Probe Looks For Anomalies In KOMO Chopper Crash
Update: 4:25 p.m.
SEATTLE (AP) — Federal investigators are reviewing a number of scenarios to determine what caused a news helicopter to crash into the pavement near Seattle’s Space Needle.
The National Safety Transportation Board’s Dennis Hogenson told a news conference Wednesday they’re confident they will figure it out.
Hogenson says they’re looking at all possibilities, including what role, if any, construction cranes in the area played.
He says a crane operator was in radio contact with the pilot on a prior landing on the rooftop helipad, but that there’s no significant evidence to link the cranes with the crash.
A preliminary report could be released as early as this week. A final report could take up to a year.
The helicopter wasn’t equipped with a cockpit voice recorder or flight data recorder, which aren’t required.
Originally published at 12:21 p.m.
SEATTLE (AP) — Federal investigators plan to reconstruct the wreckage of a fatal helicopter accident to determine what caused the aircraft to crash at a busy intersection near Seattle’s Space Needle, killing two men on board and seriously burning a third on the ground.
A team from Illinois-based Helicopters Inc., which owned the aircraft, also is in the state assisting with the probe, Dennis Hogenson with the National Transportation Safety Board said Wednesday.
Investigators are poring over pilot, maintenance and company records, and they will recreate the crash scene to look for anomalies, he said. Wreckage from the helicopter has been moved to a hangar in Auburn, about 30 miles south of Seattle.
It may be months before federal investigators know what caused the KOMO-TV news chopper to hit the pavement and burst into flames Tuesday, setting three vehicles ablaze and spewing burning fuel down the street.
The KOMO-TV flight was one of many helicopter flights that take off and land in Seattle’s downtown. Mayor Ed Murray said officials would review rules for helicopter pads in the city to determine if any changes need to be made.
Witnesses reported hearing unusual noises coming from the aircraft as it lifted off from the helipad on top of Fisher Plaza, KOMO’s headquarters, after refueling, Hogenson said Tuesday. Witnesses also reported seeing the helicopter rotate before it crashed.
“It pitched sideways. It was off balance, and you could tell right away something wasn’t right,” said Bo Bain, an excavation foreman at a nearby construction project who watched the aircraft take off. “The helicopter was struggling to stay up. It spun around, hit the top of the tree and landed on the street.”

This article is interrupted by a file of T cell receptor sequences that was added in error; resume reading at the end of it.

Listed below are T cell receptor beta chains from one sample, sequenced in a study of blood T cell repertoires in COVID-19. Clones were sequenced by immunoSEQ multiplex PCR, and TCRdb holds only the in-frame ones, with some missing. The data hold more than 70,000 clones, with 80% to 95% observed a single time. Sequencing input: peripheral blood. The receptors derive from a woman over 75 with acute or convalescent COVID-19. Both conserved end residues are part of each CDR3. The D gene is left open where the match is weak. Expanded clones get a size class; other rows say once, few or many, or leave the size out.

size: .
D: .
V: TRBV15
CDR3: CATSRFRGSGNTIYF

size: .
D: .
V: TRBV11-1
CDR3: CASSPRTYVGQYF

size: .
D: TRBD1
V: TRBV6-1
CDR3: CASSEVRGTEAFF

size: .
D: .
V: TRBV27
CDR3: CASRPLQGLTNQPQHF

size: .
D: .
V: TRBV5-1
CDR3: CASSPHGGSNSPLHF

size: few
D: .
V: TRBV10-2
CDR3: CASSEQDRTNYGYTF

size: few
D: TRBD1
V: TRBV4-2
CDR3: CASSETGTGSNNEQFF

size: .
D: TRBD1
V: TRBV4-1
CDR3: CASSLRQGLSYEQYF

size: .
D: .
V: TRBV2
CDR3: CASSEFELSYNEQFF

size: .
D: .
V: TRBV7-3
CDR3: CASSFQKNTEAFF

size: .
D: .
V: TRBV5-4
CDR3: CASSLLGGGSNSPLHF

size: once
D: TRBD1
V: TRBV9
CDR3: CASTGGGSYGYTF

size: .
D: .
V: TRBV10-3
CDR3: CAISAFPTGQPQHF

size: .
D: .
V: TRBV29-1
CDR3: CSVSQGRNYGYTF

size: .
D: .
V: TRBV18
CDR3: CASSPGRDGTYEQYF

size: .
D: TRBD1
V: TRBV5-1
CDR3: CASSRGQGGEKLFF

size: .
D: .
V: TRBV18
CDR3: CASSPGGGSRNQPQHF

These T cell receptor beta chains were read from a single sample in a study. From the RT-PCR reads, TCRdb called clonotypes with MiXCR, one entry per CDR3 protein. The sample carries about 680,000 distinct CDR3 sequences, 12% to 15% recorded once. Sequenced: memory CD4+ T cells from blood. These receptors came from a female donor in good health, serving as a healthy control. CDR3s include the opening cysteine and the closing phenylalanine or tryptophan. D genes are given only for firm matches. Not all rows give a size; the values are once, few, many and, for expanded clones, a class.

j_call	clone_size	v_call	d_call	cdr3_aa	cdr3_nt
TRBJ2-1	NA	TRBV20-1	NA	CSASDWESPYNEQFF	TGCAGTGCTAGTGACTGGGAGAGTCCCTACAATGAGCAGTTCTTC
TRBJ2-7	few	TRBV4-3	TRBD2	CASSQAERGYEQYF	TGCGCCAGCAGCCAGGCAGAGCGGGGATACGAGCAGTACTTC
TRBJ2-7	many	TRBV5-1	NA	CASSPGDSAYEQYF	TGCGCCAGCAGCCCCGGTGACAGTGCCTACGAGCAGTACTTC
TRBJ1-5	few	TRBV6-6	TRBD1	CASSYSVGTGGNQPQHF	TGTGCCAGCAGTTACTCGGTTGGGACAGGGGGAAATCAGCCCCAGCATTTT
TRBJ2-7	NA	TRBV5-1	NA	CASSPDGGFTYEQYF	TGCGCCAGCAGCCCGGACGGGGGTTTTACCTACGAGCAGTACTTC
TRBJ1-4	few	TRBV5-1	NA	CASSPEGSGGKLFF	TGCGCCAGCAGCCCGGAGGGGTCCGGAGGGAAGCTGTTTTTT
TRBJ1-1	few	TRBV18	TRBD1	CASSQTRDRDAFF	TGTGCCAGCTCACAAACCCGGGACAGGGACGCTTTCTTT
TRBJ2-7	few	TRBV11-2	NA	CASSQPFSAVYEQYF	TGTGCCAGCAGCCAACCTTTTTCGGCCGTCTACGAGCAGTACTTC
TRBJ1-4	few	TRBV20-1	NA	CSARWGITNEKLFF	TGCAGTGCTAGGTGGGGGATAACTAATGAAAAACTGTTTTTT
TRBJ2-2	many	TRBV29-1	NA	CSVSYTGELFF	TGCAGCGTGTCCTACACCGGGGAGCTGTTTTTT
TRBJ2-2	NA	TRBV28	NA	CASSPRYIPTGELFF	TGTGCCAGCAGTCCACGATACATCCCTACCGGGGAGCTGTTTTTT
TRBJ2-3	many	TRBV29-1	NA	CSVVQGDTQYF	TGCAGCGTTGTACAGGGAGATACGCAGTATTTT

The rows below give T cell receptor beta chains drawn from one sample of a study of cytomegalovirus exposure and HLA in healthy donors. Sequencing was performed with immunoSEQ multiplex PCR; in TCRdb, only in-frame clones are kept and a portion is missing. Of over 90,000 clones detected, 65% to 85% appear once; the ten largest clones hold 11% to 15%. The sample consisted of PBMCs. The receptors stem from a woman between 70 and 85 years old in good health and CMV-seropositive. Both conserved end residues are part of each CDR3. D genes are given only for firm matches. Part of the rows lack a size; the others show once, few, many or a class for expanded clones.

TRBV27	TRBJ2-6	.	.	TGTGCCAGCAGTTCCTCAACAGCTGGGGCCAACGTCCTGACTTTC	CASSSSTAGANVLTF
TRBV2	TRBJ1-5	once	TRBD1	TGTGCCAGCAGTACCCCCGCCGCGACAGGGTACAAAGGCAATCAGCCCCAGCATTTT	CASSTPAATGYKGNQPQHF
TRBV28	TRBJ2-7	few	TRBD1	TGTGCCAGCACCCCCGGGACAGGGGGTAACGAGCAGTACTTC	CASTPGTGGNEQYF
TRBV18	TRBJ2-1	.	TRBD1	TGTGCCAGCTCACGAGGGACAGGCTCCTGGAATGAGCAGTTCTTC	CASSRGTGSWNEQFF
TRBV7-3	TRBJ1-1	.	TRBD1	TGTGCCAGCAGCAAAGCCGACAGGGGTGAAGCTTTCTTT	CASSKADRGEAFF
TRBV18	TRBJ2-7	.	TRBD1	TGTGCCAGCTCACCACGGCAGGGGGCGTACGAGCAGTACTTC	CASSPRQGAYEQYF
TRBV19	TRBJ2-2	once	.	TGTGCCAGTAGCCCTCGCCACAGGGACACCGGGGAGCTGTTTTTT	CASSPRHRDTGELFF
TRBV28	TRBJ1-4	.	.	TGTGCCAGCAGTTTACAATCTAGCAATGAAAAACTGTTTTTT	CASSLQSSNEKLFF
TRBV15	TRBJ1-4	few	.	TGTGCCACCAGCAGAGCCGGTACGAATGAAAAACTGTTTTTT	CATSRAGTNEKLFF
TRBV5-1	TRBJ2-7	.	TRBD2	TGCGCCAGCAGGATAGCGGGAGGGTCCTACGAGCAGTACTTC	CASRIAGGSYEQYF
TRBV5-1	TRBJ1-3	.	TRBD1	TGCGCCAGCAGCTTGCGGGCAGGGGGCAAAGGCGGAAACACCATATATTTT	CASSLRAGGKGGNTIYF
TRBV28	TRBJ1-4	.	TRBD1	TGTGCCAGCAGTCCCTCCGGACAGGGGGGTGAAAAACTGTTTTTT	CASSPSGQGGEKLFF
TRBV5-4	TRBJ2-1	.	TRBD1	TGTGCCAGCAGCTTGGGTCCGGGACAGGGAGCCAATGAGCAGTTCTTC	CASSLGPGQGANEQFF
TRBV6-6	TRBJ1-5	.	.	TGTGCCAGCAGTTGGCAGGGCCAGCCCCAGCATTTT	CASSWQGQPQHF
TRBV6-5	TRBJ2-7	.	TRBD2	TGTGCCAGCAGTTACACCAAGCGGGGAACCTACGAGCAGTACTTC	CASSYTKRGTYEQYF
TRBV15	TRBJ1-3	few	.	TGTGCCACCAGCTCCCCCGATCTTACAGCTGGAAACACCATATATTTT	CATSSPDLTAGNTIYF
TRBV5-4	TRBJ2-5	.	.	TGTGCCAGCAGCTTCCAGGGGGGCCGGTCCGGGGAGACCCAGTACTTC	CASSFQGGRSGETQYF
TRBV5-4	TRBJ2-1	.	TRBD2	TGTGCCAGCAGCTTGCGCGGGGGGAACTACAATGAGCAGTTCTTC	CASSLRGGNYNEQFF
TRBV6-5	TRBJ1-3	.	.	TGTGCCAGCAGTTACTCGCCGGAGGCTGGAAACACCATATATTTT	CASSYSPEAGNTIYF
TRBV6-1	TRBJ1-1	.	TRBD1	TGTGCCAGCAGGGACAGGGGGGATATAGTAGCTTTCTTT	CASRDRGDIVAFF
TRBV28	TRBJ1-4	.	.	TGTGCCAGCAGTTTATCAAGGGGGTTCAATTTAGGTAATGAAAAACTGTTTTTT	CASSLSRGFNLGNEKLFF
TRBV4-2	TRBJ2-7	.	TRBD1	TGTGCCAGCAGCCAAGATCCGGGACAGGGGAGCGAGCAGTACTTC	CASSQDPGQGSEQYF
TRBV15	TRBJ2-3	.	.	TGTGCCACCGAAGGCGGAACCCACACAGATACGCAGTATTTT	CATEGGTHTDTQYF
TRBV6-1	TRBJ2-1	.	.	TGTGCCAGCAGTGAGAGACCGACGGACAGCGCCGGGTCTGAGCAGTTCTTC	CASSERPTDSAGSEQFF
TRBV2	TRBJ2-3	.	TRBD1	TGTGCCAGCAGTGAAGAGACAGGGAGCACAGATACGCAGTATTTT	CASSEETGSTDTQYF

Seconds later, “It was just a fireball. The whole thing burst into flames,” he said.
Mourners on Wednesday left flowers at the crash site to remember former KOMO veteran photographer Bill Strothman and pilot Gary Pfitzner. Both men were working for Helicopters Inc., which owned the Eurocopter AS350 helicopter. The aircraft was leased jointly by KOMO and KING-TV.
Mark Pfitzner told KOMO that his brother, Gary, put himself through flight school, loved to fly and “tried to do his best reporting for people.”
News anchor and reporter Molly Shen remembered Strothman as “one of the best storytellers to have ever graced the halls of KOMO.”
Richard Newman, 38, who suffered serious burns when the helicopter crashed on his car, was breathing on his own Wednesday, said Susan Gregg, a spokeswoman with Harborview Medical Center. The Seattle man remained in serious condition.
A man and a woman who were in vehicles that were struck by the helicopter were uninjured.
Other cities have experienced helicopter crashes as TV stations rush to cover the news from above major cities.
The last helicopter crash in Seattle was in November 1999, when a KIRO-TV news helicopter collided in midair with another helicopter over Lake Union. There were only minor injuries, after both pilots landed safely at nearby helipads, according to an NTSB report.
Current rules in Seattle allow helipads to be used downtown and in some commercial zones and industrial areas. They can be used only for public service, emergency medical care and for news agencies, mayor’s office spokesman Jeff Reading said.
Two news helicopters collided in midair in Phoenix in 2007 as the aircraft covered a police chase, sending fiery wreckage plummeting onto a park. Four people in the helicopters were killed. The crash prompted changes at the stations in how they operated their helicopter crews.
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